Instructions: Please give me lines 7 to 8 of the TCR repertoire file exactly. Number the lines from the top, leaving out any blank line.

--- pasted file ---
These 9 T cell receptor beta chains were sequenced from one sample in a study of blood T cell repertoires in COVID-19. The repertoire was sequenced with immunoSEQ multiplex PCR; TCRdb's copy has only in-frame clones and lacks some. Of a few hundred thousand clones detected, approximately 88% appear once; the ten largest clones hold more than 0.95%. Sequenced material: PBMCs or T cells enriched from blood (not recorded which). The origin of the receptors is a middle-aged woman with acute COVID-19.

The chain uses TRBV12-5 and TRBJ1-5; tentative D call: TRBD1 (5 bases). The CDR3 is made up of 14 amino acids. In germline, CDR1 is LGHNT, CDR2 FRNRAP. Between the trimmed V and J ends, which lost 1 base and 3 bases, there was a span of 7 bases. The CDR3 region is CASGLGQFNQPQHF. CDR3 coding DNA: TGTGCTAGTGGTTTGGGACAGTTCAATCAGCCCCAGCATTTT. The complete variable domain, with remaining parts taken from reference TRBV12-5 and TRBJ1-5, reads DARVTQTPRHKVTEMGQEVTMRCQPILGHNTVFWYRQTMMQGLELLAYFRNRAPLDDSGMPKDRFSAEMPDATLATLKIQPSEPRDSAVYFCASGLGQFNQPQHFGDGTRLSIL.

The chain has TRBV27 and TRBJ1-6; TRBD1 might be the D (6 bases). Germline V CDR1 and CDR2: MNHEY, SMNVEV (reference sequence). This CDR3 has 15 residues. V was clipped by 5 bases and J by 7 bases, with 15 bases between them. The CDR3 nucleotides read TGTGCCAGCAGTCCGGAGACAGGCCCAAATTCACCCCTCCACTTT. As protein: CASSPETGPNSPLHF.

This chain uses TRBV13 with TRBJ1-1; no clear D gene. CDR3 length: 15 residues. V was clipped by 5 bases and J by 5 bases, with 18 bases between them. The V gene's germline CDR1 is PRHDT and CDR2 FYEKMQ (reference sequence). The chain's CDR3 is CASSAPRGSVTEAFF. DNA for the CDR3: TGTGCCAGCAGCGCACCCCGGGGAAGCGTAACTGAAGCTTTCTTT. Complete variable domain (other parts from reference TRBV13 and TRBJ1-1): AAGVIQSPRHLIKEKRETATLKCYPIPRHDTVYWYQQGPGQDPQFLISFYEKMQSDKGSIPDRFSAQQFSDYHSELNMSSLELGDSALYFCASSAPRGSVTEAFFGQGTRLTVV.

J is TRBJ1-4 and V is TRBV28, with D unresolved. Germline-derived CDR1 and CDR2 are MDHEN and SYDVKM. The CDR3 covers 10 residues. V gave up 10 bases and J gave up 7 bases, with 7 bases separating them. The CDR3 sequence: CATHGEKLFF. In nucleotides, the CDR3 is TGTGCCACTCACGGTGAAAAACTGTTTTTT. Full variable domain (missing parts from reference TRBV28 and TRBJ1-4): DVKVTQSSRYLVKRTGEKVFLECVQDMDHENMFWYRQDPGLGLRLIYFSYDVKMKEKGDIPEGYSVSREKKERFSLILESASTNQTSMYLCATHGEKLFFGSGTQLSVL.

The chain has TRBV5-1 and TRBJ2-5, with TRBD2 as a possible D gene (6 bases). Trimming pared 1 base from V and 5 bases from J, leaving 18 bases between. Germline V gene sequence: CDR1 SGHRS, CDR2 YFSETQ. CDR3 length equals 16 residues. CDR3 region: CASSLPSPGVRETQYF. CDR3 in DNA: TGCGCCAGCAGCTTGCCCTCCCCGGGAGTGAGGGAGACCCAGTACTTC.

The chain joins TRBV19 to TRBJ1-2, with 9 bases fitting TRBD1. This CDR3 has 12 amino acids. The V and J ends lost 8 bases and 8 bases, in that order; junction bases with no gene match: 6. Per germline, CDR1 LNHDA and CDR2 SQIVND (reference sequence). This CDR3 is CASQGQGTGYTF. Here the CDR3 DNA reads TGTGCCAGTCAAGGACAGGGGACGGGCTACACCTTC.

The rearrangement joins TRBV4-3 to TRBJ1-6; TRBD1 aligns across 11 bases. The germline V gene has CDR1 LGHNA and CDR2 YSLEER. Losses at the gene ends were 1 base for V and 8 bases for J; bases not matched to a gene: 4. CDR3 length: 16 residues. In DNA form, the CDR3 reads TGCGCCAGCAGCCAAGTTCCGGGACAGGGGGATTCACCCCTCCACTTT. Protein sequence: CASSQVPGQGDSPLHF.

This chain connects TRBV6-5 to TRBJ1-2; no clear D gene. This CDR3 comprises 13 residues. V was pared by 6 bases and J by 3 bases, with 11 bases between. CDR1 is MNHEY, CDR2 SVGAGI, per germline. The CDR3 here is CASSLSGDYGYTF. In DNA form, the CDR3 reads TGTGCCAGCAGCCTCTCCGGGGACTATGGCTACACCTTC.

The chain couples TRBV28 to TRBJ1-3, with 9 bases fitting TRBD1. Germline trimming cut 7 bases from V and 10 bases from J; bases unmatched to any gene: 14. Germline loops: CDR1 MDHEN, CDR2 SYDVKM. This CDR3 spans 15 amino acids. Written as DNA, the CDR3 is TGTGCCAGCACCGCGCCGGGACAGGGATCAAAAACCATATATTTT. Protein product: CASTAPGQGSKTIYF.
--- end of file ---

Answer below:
The chain joins TRBV19 to TRBJ1-2, with 9 bases fitting TRBD1. This CDR3 has 12 amino acids. The V and J ends lost 8 bases and 8 bases, in that order; junction bases with no gene match: 6. Per germline, CDR1 LNHDA and CDR2 SQIVND (reference sequence). This CDR3 is CASQGQGTGYTF. Here the CDR3 DNA reads TGTGCCAGTCAAGGACAGGGGACGGGCTACACCTTC.

The rearrangement joins TRBV4-3 to TRBJ1-6; TRBD1 aligns across 11 bases. The germline V gene has CDR1 LGHNA and CDR2 YSLEER. Losses at the gene ends were 1 base for V and 8 bases for J; bases not matched to a gene: 4. CDR3 length: 16 residues. In DNA form, the CDR3 reads TGCGCCAGCAGCCAAGTTCCGGGACAGGGGGATTCACCCCTCCACTTT. Protein sequence: CASSQVPGQGDSPLHF.